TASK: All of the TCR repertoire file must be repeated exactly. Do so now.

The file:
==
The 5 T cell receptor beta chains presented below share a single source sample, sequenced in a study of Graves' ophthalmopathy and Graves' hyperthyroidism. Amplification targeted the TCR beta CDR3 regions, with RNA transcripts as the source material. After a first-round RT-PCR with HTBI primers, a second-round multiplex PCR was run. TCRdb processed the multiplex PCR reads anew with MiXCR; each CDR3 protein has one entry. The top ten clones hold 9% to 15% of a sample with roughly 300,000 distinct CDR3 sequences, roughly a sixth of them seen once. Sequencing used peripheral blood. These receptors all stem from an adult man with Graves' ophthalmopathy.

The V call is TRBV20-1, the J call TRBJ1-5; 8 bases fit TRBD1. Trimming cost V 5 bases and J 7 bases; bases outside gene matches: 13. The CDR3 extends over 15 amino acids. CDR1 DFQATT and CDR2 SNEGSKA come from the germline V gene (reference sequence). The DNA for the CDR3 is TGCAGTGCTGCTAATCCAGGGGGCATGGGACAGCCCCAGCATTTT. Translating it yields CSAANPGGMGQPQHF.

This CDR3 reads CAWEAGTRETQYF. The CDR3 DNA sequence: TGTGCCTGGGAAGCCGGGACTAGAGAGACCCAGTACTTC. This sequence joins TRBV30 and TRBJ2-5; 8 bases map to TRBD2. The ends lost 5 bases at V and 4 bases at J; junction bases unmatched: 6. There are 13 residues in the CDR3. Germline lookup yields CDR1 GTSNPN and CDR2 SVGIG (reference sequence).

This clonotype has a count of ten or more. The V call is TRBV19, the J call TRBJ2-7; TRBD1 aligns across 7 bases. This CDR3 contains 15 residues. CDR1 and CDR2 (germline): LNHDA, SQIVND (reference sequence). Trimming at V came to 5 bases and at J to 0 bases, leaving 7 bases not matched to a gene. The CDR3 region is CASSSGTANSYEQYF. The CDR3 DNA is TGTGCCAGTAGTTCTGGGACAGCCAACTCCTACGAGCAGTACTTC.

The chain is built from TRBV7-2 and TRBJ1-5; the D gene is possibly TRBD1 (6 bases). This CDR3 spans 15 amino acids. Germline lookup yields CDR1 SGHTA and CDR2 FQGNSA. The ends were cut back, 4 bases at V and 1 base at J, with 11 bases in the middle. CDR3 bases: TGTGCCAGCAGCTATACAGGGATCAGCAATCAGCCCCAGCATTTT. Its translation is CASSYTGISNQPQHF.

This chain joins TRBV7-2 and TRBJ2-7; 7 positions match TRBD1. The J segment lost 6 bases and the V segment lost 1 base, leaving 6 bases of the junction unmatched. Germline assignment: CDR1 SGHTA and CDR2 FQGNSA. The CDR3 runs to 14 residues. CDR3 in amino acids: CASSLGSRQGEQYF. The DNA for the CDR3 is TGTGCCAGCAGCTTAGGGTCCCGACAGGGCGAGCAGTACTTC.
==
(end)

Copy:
The 5 T cell receptor beta chains presented below share a single source sample, sequenced in a study of Graves' ophthalmopathy and Graves' hyperthyroidism. Amplification targeted the TCR beta CDR3 regions, with RNA transcripts as the source material. After a first-round RT-PCR with HTBI primers, a second-round multiplex PCR was run. TCRdb processed the multiplex PCR reads anew with MiXCR; each CDR3 protein has one entry. The top ten clones hold 9% to 15% of a sample with roughly 300,000 distinct CDR3 sequences, roughly a sixth of them seen once. Sequencing used peripheral blood. These receptors all stem from an adult man with Graves' ophthalmopathy.

The V call is TRBV20-1, the J call TRBJ1-5; 8 bases fit TRBD1. Trimming cost V 5 bases and J 7 bases; bases outside gene matches: 13. The CDR3 extends over 15 amino acids. CDR1 DFQATT and CDR2 SNEGSKA come from the germline V gene (reference sequence). The DNA for the CDR3 is TGCAGTGCTGCTAATCCAGGGGGCATGGGACAGCCCCAGCATTTT. Translating it yields CSAANPGGMGQPQHF.

This CDR3 reads CAWEAGTRETQYF. The CDR3 DNA sequence: TGTGCCTGGGAAGCCGGGACTAGAGAGACCCAGTACTTC. This sequence joins TRBV30 and TRBJ2-5; 8 bases map to TRBD2. The ends lost 5 bases at V and 4 bases at J; junction bases unmatched: 6. There are 13 residues in the CDR3. Germline lookup yields CDR1 GTSNPN and CDR2 SVGIG (reference sequence).

This clonotype has a count of ten or more. The V call is TRBV19, the J call TRBJ2-7; TRBD1 aligns across 7 bases. This CDR3 contains 15 residues. CDR1 and CDR2 (germline): LNHDA, SQIVND (reference sequence). Trimming at V came to 5 bases and at J to 0 bases, leaving 7 bases not matched to a gene. The CDR3 region is CASSSGTANSYEQYF. The CDR3 DNA is TGTGCCAGTAGTTCTGGGACAGCCAACTCCTACGAGCAGTACTTC.

The chain is built from TRBV7-2 and TRBJ1-5; the D gene is possibly TRBD1 (6 bases). This CDR3 spans 15 amino acids. Germline lookup yields CDR1 SGHTA and CDR2 FQGNSA. The ends were cut back, 4 bases at V and 1 base at J, with 11 bases in the middle. CDR3 bases: TGTGCCAGCAGCTATACAGGGATCAGCAATCAGCCCCAGCATTTT. Its translation is CASSYTGISNQPQHF.

This chain joins TRBV7-2 and TRBJ2-7; 7 positions match TRBD1. The J segment lost 6 bases and the V segment lost 1 base, leaving 6 bases of the junction unmatched. Germline assignment: CDR1 SGHTA and CDR2 FQGNSA. The CDR3 runs to 14 residues. CDR3 in amino acids: CASSLGSRQGEQYF. The DNA for the CDR3 is TGTGCCAGCAGCTTAGGGTCCCGACAGGGCGAGCAGTACTTC.